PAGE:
Leipzig's name is derived from the Slavic word Lipsk, which means "settlement where the linden trees (US; lime trees in UK). First documented in 1015 and endowed with city and market privileges in 1165, Leipzig has fundamentally shaped the history of Saxony and of Germany. Leipzig has always been known as a place of commerce. The Leipzig Trade Fair, which began in the Middle Ages, is the oldest remaining trade fair in the world. It became an event of international importance.
The foundation of the University of Leipzig in 1409 initiated the city's development into a centre of German law and the publishing industry, and towards being a location of the Reichsgericht (High Court), and the German National Library (founded in 1912). The philosopher and mathematician Gottfried Wilhelm Leibniz was born in Leipzig in 1646, and attended the University of Leipzig from 1661–1666.
The importance of the Trade Fair and the University in the creation of a vibrant urban life and city politics from the Reformation through the 19th century cannot be overestimated.
St Thomas' Church (Thomaskirche): Most famous as the place where Johann Sebastian Bach worked as a cantor and home to the renowned Thomaner choir
Völkerschlachtdenkmal (Battle of the Nations Monument): the largest war monument in Europe, built to commemorate the victorious battle against Napoleonic troops
Gewandhaus: home to the famous Gewandhaus Orchestra, it is the third building of that name
Altes Rathaus: the old city hall was built in 1556 and houses a museum of the city's history
Neues Rathaus: the new city hall was built upon the remains of the Pleißenburg, a castle that was the site of the 1519 debate between Johann Eck and Martin Luther in 1519
City-Hochhaus Leipzig: built in 1972, it was once part of the university and is the city's tallest building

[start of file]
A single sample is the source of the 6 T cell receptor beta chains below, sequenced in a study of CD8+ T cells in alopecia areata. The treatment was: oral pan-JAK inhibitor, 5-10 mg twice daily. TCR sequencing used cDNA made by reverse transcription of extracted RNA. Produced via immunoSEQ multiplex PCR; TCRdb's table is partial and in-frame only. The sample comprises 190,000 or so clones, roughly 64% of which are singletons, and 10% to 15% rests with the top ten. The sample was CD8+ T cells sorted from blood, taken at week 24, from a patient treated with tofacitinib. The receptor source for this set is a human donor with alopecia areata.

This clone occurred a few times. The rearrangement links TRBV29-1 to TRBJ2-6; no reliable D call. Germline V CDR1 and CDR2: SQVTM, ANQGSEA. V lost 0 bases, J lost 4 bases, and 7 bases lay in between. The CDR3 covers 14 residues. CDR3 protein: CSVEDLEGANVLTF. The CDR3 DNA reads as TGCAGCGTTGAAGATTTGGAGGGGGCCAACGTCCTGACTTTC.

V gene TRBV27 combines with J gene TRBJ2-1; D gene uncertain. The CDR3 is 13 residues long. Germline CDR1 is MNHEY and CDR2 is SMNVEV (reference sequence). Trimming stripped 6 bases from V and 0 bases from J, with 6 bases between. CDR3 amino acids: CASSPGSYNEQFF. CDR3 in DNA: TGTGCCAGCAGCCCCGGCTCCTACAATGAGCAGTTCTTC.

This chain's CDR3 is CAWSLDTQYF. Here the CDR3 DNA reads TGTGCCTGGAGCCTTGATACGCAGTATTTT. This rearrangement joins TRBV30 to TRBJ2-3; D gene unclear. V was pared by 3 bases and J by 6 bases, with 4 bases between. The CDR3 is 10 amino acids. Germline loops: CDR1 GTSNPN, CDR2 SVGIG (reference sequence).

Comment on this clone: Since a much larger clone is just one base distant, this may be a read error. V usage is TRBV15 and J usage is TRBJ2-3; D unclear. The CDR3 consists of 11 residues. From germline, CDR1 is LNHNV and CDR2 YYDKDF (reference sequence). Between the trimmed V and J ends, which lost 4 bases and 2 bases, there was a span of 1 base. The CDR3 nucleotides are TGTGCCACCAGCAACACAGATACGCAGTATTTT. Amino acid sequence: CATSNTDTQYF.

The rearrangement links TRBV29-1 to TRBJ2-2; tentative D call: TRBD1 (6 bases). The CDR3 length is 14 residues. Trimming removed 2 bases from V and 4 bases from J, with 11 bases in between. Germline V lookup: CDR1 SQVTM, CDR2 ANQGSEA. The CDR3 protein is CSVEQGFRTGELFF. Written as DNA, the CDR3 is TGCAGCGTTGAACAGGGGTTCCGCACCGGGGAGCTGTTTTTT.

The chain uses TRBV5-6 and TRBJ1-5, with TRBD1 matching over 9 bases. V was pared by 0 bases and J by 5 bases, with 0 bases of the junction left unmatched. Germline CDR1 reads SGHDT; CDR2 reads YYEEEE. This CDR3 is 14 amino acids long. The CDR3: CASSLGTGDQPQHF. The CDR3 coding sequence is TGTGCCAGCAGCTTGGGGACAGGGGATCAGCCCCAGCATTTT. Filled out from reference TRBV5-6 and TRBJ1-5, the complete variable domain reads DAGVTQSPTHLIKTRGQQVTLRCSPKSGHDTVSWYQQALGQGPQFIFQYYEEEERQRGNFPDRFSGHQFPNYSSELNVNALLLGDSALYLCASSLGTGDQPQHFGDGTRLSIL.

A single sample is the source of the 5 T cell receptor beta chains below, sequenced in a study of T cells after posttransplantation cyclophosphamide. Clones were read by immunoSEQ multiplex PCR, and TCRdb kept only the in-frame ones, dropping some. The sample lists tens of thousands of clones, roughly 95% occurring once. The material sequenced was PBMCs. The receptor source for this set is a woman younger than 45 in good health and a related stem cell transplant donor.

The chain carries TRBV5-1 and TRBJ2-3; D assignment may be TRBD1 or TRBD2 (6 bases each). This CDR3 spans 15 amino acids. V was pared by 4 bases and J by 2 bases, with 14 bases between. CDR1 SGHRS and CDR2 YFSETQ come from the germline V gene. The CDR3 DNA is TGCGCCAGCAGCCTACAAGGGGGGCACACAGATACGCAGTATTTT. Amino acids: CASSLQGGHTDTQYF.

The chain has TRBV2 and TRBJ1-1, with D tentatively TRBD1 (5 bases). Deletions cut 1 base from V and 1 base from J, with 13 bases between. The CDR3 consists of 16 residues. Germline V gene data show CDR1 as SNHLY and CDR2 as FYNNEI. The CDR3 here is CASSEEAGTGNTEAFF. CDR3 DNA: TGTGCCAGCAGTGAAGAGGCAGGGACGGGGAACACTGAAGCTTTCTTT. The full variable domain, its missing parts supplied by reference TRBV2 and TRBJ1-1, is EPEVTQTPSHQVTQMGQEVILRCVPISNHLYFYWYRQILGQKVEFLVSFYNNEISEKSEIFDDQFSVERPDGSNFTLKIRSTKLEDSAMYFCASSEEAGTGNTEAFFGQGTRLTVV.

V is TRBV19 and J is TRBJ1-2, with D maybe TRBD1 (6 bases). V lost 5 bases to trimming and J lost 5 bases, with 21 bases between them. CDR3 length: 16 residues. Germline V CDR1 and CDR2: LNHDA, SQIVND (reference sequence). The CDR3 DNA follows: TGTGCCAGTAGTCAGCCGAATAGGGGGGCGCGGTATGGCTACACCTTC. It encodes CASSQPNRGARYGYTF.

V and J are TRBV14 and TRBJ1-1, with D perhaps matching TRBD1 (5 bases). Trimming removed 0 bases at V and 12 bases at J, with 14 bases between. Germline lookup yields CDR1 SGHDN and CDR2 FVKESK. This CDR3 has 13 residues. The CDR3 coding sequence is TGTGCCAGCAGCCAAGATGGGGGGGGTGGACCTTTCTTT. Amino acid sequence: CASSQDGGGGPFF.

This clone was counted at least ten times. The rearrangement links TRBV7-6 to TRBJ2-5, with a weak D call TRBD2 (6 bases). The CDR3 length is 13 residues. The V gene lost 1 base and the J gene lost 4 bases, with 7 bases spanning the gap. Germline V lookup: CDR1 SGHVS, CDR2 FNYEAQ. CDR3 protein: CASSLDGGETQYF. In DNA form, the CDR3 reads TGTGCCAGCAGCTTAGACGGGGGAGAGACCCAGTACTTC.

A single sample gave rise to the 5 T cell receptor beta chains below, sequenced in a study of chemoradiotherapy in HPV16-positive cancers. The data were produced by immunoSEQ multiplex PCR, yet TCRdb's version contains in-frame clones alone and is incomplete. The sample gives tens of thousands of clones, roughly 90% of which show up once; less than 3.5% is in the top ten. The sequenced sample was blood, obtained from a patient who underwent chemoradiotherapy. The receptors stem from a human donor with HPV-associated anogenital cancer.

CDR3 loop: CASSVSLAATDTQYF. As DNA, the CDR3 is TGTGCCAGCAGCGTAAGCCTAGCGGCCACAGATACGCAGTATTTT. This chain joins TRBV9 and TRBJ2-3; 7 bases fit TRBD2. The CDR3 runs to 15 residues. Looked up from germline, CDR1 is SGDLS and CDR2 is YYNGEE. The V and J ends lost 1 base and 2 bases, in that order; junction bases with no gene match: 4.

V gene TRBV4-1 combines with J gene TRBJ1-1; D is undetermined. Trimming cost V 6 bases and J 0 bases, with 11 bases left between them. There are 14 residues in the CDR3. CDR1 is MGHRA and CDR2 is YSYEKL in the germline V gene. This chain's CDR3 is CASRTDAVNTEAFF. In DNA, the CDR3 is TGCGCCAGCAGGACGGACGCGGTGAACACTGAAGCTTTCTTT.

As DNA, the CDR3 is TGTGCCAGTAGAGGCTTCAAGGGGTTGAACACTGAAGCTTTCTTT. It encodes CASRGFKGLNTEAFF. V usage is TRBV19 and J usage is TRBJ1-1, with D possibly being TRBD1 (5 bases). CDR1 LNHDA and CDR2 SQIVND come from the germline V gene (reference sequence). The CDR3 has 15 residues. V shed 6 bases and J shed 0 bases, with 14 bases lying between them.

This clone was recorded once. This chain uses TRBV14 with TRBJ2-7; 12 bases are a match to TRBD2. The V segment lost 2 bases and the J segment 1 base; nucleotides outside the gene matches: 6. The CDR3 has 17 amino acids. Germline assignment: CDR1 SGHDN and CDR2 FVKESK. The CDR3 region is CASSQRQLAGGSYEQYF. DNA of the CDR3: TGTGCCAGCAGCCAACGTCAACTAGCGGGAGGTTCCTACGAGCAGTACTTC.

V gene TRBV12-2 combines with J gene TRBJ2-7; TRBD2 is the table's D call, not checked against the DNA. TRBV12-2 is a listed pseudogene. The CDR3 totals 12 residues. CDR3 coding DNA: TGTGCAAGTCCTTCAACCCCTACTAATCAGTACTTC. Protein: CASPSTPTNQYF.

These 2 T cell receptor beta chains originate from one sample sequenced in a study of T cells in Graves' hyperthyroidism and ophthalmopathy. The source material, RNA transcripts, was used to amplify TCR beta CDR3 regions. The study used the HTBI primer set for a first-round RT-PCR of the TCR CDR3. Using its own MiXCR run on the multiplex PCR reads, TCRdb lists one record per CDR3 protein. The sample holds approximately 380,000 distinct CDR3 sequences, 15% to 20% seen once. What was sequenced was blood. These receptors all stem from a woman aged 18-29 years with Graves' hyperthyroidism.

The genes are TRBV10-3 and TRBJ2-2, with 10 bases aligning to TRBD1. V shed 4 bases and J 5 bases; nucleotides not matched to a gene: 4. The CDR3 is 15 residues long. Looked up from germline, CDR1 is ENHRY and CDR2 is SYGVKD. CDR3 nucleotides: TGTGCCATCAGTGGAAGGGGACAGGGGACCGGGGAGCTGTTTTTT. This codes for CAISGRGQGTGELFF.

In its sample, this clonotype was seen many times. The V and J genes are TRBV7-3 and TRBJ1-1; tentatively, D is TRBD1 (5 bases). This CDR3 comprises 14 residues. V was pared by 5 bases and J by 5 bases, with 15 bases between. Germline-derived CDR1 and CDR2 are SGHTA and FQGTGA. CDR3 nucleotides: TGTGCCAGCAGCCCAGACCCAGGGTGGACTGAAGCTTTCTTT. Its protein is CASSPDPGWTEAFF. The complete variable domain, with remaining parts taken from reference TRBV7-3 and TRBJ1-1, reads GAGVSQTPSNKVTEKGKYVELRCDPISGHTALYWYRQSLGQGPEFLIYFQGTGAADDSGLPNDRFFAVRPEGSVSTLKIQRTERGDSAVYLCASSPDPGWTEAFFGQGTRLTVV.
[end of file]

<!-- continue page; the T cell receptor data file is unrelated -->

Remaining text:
Auerbach's Keller: a young Goethe ate and drank here while studying in Leipzig; it is the venue of a scene from his Faust
Städtisches Kaufhaus (municipal department store): the world's first sample fair building and today home to offices, retail stores, restaurants and interim classrooms for the University of Leipzig (its name is misleading, as it is privately owned)
Bundesverwaltungsgericht: Germany's federal administrative court was the site of the Reichsgericht, the highest state court between 1888 and 1945
Among Leipzig's noteworthy institutions are the opera house and the Leipzig Zoo, the latter of which houses the world's largest facilities for primates. The Church of St. Nicholas (Nikolaikirche) was the starting point of peaceful Monday demonstrations for the reunification of Germany. Leipzig's international trade fair in the north of the city is home to the world's largest levitated glass hall. Leipzig is also known for its passageways through houses and buildings.
Leipzig University, founded 1409, is one of Europe's oldest universities. Nobel Prize laureate Werner Heisenberg worked here as a physics professor (from 1927 to 1942), as did Nobel Prize laureates Gustav Ludwig Hertz (physics), Wilhelm Ostwald (chemistry) and Theodor Mommsen (Nobel Prize in literature). Other former staff of faculty include mineralogist Georg Agricola, writer Gotthold Ephraim Lessing, philosopher Ernst Bloch, eccentric founder of psychophysics Gustav Theodor Fechner, and psychologist Wilhelm Wundt. Among the university's many noteworthy students were writers Johann Wolfgang Goethe and Erich Kästner, philosophers Gottfried Leibniz and Friedrich Nietzsche, political activist Karl Liebknecht, and composer Richard Wagner. Germany's chancellor since 2006, Angela Merkel, studied physics at Leipzig University. The university has about 30,000 students.
The "Academy of Visual Arts" (Hochschule für Grafik und Buchkunst) was established 1764. Its 530 students (as of 2006) are enrolled in courses in painting and graphics, book design/graphic design, photography and media art. The school also houses an Institute for Theory.
The "Leipzig University of Applied Sciences" (Hochschule für Technik, Wirtschaft und Kultur, HTWK) is with about 6200 students (as of 2007) the second biggest institution of higher education in Leipzig. It was founded in 1992, merging several older schools. As a university of applied sciences (German: Fachhochschule) it is slightly below the status of a university, with more emphasis on the practical part of the education. The HTWK offers many engineering courses, as well as courses of computer sciences, mathematics, business administration, library sciences, museum studies, and social work. It is mainly located in the south of the city.
The private Handelshochschule Leipzig (HHL), or Leipzig Graduate School of Management, is the oldest business school in Germany.
Among the research institutes located in Leipzig three belong to the Max Planck Society (for Mathematics in the Sciences, Human Cognitive and Brain Science and Evolutionary Anthropology) and two are Fraunhofer Society institutes. Others are the Helmholtz Centre for Environmental Research UFZ, part of the Helmholtz Association, and the Leibniz-Institute for Tropospheric Research.